we believe if some country talks about virtual world... we never believe 'trishanku swarga'...
we believe  tissue cultures or stem cells ... but we never believe how the kauravas are  born dronacharya was born....
we believe in sperm donation... but we never believe how pandavas born...
we believe atom bomb or neutron bomb.... but we never believe brahmastra existed in india long back...
we believe that we can make laser light that can melt even the thickest iron sheets... but we never believe that Lord shiva used it long back...
our ancient people exactly calculated when the eclipses can occur, when the rains would come etc... but we spend crores of rupees on environmental institutes... and everybody knows how their predictions are (despite the boasted scientific equipment)..
if Einstein says E=MC2 and energy can not be destroyed-it only changes its form, everyone applauds... we are never prepared to accept that in Bhagavadgeetha, Lord Krishna told 'Ninam chindanti sastrani..." and also the form of energy, vishnu is changing his avataras to maintain the universe in equilibrium... the creating part is 'brahma'-maintaing part is-vishu while the destruction (as a preparation for new creation ) - shiva.. three roles worked in perfect harmony.
we believe that americans can make stinger weapons... but we never try to accept that even before ramayana, indians know to use 'sabda bhedi'...
so on... a big list to make here.
but  criticizing the mythology is becoming a fashion...without understanding it...   we say that the science never existed... without completely understanding it.. we speak negative things about it.  we  believe 'stephan covey' and similar genre who sell 'personality development'... but we never try to understand the  'Bhagavadgeeta' which is the best book available on personality development...and 'sundara kanda" is the best  treatise on communication skills... and Udyoga parvam is the best treatise on international politics and a guide for ambassadors ?
Some speaker  in a  TV channel was  commenting that he has never seen God.. so he never  believes the existence of God... whether he believes or  not will be his personal is not an universal fact. I wanted to ask  him, whether he has ever personally  seen  Ronald Reagon or Einstein or Karl Marx except in photos or videos.... we believe our videos and pictures as the proof that those people existed... we call it as science... but we never believe if something is written in 'tala patras' or vedas.... and discard them as old or rubbish... and the more vigorously a person discards them, the more scientifically he is projected....!
Is the relativity of time that makes things believable ? is it the materialistic proof that makes the things believable ?
How do you believe that a  remote control can operate a TV ? how do you believe a space scientist can communicate with the space ship thousands of miles away ? if we know about infra red rays only we can believe remote control.(if we don't know about it, we would have thought it is a miracle or some thing). but they became a common thing now... without understanding Infrared waves, we use remote... without the knowledge of  radio-frequencies, we use cell phone or FM radio... they became a part of our life. Can you make a  2-year old kid to understand infrared rays..though he uses TV remote? understand the science, you expect a minimum background knowledge...and maturity. Till then, the true knowledge about the things will be obscure even if we continue to use them as a part of our life.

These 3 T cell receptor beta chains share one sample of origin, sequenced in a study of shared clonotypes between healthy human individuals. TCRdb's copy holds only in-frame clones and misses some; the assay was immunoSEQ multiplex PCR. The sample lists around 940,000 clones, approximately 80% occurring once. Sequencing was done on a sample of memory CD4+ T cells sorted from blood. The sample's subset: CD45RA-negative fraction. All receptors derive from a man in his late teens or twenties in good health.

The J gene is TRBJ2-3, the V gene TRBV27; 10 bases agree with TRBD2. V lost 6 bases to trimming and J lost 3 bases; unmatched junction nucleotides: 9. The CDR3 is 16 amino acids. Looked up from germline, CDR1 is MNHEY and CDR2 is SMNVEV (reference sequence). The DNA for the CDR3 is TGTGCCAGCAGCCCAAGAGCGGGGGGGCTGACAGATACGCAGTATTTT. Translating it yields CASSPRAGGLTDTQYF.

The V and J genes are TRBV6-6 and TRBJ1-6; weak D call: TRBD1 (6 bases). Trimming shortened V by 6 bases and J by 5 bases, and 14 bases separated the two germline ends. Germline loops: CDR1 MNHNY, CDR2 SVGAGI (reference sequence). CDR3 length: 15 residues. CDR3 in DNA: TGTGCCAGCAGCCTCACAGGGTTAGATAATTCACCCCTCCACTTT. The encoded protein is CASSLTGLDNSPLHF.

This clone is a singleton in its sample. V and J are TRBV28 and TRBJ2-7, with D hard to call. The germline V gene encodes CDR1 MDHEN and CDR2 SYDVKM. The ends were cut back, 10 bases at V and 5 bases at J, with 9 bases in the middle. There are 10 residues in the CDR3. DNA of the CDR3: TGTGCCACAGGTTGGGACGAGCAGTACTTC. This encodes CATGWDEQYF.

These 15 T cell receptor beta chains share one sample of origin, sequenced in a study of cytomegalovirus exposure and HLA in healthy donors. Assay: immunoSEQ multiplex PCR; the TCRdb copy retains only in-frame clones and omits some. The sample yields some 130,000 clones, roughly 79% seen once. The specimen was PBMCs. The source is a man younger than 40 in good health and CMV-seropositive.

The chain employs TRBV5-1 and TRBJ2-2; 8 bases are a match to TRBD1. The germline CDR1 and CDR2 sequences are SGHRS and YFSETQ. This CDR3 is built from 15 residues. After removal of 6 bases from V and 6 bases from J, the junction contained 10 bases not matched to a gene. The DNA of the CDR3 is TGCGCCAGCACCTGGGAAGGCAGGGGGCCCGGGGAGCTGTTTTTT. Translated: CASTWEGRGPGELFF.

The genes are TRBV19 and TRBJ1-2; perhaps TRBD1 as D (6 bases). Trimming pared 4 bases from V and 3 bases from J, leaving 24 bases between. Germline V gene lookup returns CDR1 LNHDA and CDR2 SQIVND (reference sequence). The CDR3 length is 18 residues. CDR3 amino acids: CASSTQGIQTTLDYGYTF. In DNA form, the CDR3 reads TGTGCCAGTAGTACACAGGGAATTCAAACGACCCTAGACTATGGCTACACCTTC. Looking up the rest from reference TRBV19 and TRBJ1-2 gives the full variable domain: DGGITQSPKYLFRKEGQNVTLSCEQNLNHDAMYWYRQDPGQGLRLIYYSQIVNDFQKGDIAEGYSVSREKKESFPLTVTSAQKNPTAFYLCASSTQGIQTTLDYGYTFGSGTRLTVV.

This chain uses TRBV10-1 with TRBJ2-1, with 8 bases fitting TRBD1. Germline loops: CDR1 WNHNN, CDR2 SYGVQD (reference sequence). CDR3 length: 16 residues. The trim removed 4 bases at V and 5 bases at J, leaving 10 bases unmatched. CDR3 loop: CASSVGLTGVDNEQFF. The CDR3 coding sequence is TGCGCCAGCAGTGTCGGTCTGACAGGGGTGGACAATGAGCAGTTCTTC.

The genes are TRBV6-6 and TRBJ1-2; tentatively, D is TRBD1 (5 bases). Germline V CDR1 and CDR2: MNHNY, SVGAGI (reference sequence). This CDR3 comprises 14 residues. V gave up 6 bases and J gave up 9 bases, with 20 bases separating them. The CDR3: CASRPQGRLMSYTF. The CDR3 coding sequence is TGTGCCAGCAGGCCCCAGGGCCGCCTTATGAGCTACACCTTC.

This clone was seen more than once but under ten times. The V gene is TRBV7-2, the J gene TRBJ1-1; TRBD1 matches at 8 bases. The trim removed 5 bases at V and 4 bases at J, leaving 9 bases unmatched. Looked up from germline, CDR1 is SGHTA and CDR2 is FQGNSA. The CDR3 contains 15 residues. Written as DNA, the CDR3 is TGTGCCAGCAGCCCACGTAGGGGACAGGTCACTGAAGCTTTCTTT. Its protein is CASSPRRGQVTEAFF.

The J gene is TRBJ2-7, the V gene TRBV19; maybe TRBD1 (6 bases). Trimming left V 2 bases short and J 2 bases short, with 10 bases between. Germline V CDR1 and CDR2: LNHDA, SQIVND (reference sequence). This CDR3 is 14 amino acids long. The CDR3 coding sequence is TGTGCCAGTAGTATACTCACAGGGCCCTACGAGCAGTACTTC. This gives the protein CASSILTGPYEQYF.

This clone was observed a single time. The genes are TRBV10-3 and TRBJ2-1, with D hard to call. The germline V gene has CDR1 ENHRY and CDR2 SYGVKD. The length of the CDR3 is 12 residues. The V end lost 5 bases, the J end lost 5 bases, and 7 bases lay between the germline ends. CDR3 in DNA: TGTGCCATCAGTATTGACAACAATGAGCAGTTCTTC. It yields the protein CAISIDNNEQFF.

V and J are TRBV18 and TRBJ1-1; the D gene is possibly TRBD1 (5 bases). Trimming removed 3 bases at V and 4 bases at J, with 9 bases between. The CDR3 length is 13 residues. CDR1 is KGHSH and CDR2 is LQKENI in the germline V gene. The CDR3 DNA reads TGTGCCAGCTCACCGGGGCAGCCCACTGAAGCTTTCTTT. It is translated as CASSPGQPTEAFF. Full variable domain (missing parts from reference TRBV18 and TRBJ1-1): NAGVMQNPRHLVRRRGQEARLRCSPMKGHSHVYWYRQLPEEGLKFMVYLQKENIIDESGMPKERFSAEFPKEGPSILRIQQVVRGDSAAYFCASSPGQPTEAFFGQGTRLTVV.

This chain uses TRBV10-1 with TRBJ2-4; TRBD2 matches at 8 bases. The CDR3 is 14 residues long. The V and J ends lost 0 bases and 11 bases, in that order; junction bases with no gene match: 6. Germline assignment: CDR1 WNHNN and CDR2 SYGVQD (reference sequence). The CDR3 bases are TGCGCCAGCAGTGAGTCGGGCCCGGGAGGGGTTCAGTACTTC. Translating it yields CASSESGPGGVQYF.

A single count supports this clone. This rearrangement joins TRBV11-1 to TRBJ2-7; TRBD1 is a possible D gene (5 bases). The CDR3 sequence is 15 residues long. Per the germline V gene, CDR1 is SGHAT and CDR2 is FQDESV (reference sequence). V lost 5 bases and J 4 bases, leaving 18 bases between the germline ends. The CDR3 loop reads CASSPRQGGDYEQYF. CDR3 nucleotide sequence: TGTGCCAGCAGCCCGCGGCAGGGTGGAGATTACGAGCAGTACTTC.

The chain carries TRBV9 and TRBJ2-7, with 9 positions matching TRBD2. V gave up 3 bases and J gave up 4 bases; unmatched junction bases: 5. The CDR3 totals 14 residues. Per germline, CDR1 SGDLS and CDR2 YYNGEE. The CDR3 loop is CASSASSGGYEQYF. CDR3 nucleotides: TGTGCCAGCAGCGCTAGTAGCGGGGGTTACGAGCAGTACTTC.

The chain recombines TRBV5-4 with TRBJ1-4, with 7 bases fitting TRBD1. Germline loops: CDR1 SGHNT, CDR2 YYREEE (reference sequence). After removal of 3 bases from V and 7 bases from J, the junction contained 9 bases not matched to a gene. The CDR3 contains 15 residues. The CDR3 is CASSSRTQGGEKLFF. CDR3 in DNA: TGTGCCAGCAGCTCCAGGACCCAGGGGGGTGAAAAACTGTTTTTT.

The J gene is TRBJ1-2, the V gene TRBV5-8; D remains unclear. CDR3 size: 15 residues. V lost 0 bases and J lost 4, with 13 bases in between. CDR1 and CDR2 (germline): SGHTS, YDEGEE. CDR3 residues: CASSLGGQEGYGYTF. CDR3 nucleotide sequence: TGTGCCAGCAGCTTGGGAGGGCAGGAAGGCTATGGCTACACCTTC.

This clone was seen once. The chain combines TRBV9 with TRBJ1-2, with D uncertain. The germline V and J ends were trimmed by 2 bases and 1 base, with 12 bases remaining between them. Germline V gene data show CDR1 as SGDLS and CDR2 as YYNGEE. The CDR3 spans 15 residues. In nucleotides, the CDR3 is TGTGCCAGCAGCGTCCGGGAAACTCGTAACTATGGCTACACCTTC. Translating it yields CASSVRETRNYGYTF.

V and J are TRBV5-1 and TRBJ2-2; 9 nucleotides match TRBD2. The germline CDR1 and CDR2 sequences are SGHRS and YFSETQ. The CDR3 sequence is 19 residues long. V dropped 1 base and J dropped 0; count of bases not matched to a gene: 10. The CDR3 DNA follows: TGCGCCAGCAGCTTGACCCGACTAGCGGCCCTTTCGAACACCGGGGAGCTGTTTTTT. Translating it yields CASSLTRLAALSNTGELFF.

The ancient science is a similar one. we adopted certain cultures and ethical values. To understand it, we need certain level of basic knowledge and maturity coupled with wisdom. Till then it is obscure.  And, God is not there somewhere outside, but he is in every one of us...we can find it only with practiced introspection.... Without that inclination to explore,  is discarding our culture and values  is called vignana ? the real vignana will be trying to explore the hidden treasures of our  ancient wisdom and apply them to help the people  in coping with the present day complexities. It requires energy.. logic.. capacity to understand the ancient literature in applying our present day science.  
As long as we lack it, we continue to discard or disregard  the  ancient culture, values, ethics and morals;  and promote cheap gimmicks as true science, under the cover of rejecting some baseless superstitions. 

Monday, October 8, 2012

The Nobel Prize in Physiology or Medicine 2012

As decided by the "The Nobel Assembly at Karolinska Institutet" , the Nobel Prize in Physiology or Medicine for the year  2012 was awarded jointly to John B. Gurdon and Shinya Yamanaka for the discovery that the mature cells can be reprogrammed to become pluripotent. (The prize was announced today (8th October, 2012) in a press release by Nobel Foundation).  

Their observations challenge the dogma that the specialised cell is irreversibly committed to its fate. Based on his experiments in  egg cell of frog, John B. Gurdon discovered in 1962 that the specialisation of cells is reversible. In 2006,Shinya Yamanaka discovered  that intact mature cells in mice could be reprogrammed to become immature stem cells by introducing only a few genes.  Their surprizing findings carry several applications in medicine, like using the reprogrammed cells to understand the disease processes as well as to develop therapeutic strategies using pleuripotent cells.